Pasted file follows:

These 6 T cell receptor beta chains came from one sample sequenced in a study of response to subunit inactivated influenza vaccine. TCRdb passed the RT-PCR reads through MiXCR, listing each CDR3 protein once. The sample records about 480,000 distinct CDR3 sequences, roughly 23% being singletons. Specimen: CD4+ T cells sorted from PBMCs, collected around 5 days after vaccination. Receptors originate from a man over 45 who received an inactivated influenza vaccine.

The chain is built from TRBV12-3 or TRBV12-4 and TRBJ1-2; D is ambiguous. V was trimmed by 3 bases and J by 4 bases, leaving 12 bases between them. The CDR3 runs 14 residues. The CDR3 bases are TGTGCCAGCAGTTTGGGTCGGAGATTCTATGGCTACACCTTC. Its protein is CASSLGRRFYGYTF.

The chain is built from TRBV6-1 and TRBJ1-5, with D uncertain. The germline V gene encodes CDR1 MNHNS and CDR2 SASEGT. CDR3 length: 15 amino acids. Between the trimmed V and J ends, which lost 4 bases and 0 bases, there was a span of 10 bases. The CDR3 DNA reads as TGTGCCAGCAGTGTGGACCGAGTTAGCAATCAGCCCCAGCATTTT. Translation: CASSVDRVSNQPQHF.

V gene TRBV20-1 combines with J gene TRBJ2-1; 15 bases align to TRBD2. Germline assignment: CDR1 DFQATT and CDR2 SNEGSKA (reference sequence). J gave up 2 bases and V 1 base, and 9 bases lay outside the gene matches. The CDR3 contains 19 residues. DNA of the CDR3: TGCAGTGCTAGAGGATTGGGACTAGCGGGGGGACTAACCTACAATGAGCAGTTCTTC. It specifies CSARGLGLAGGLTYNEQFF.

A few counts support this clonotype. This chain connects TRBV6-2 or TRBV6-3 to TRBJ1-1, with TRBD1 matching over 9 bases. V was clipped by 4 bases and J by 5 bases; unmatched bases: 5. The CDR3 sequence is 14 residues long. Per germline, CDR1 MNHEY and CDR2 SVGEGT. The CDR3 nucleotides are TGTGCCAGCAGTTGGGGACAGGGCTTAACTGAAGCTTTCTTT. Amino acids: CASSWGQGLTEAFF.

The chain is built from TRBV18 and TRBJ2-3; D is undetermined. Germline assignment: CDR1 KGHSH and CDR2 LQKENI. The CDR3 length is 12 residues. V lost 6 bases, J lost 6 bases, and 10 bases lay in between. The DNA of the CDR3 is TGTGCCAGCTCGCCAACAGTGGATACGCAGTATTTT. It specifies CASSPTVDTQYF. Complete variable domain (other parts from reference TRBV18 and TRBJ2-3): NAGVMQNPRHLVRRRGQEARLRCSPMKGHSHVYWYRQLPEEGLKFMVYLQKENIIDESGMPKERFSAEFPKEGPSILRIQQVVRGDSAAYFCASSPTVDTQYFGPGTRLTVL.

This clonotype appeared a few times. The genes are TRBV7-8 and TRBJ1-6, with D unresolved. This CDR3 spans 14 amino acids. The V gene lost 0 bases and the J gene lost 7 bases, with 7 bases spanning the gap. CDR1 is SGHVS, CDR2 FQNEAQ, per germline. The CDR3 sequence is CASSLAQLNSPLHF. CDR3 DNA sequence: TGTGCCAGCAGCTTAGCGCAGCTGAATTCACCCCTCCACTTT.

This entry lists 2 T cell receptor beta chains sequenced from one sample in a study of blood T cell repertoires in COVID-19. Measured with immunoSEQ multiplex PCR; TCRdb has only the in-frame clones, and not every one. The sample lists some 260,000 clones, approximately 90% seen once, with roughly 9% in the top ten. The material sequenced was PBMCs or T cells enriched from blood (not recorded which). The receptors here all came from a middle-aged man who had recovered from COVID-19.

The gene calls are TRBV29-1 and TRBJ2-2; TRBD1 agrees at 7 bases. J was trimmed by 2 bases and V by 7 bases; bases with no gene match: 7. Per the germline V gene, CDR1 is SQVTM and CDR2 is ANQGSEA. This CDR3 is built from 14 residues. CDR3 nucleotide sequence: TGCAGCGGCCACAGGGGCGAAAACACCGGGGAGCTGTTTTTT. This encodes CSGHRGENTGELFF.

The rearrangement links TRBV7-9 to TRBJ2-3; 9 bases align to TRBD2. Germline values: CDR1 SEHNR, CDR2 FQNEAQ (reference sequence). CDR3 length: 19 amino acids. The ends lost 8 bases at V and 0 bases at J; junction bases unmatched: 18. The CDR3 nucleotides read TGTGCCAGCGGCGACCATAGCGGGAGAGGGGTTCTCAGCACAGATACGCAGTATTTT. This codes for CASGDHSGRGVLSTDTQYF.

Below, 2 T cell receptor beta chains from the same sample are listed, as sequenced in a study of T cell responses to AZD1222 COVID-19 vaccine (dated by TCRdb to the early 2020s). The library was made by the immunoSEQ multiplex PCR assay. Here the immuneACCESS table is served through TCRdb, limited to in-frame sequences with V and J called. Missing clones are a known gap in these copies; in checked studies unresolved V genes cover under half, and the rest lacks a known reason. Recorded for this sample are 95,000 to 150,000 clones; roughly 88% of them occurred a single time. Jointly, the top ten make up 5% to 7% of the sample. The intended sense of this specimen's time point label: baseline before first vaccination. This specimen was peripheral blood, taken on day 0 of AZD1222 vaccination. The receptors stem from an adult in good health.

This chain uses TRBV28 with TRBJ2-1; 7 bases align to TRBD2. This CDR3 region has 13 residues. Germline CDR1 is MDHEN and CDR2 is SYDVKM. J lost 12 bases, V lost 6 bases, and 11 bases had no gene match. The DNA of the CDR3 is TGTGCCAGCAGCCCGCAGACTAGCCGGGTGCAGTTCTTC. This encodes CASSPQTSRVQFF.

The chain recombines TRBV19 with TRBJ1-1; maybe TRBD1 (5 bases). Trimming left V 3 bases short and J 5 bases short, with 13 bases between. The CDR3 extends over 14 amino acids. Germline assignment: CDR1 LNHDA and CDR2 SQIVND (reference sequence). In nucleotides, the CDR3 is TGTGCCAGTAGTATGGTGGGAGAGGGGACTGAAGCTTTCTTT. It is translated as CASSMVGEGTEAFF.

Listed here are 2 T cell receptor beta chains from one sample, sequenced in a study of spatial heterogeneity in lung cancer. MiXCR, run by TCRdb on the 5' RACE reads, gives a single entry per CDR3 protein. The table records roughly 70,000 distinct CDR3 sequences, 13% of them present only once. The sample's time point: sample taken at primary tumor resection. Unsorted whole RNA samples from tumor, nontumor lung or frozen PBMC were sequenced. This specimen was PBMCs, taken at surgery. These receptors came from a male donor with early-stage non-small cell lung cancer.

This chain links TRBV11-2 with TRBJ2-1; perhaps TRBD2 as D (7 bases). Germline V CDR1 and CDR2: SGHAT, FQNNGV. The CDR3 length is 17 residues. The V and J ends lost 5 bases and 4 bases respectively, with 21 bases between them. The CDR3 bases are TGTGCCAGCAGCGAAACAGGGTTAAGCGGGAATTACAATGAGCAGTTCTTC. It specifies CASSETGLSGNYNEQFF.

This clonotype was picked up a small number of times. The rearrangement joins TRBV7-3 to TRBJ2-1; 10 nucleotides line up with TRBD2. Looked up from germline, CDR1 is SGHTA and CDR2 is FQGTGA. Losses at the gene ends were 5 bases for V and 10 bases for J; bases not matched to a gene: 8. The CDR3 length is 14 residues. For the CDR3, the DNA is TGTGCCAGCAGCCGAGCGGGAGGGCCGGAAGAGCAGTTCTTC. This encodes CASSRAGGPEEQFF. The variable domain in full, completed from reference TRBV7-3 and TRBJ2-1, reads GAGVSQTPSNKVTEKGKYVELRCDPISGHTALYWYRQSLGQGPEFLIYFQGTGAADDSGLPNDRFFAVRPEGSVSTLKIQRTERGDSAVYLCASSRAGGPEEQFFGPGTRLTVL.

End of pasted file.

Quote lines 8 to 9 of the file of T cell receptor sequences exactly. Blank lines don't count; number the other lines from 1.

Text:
This entry lists 2 T cell receptor beta chains sequenced from one sample in a study of blood T cell repertoires in COVID-19. Measured with immunoSEQ multiplex PCR; TCRdb has only the in-frame clones, and not every one. The sample lists some 260,000 clones, approximately 90% seen once, with roughly 9% in the top ten. The material sequenced was PBMCs or T cells enriched from blood (not recorded which). The receptors here all came from a middle-aged man who had recovered from COVID-19.

The gene calls are TRBV29-1 and TRBJ2-2; TRBD1 agrees at 7 bases. J was trimmed by 2 bases and V by 7 bases; bases with no gene match: 7. Per the germline V gene, CDR1 is SQVTM and CDR2 is ANQGSEA. This CDR3 is built from 14 residues. CDR3 nucleotide sequence: TGCAGCGGCCACAGGGGCGAAAACACCGGGGAGCTGTTTTTT. This encodes CSGHRGENTGELFF.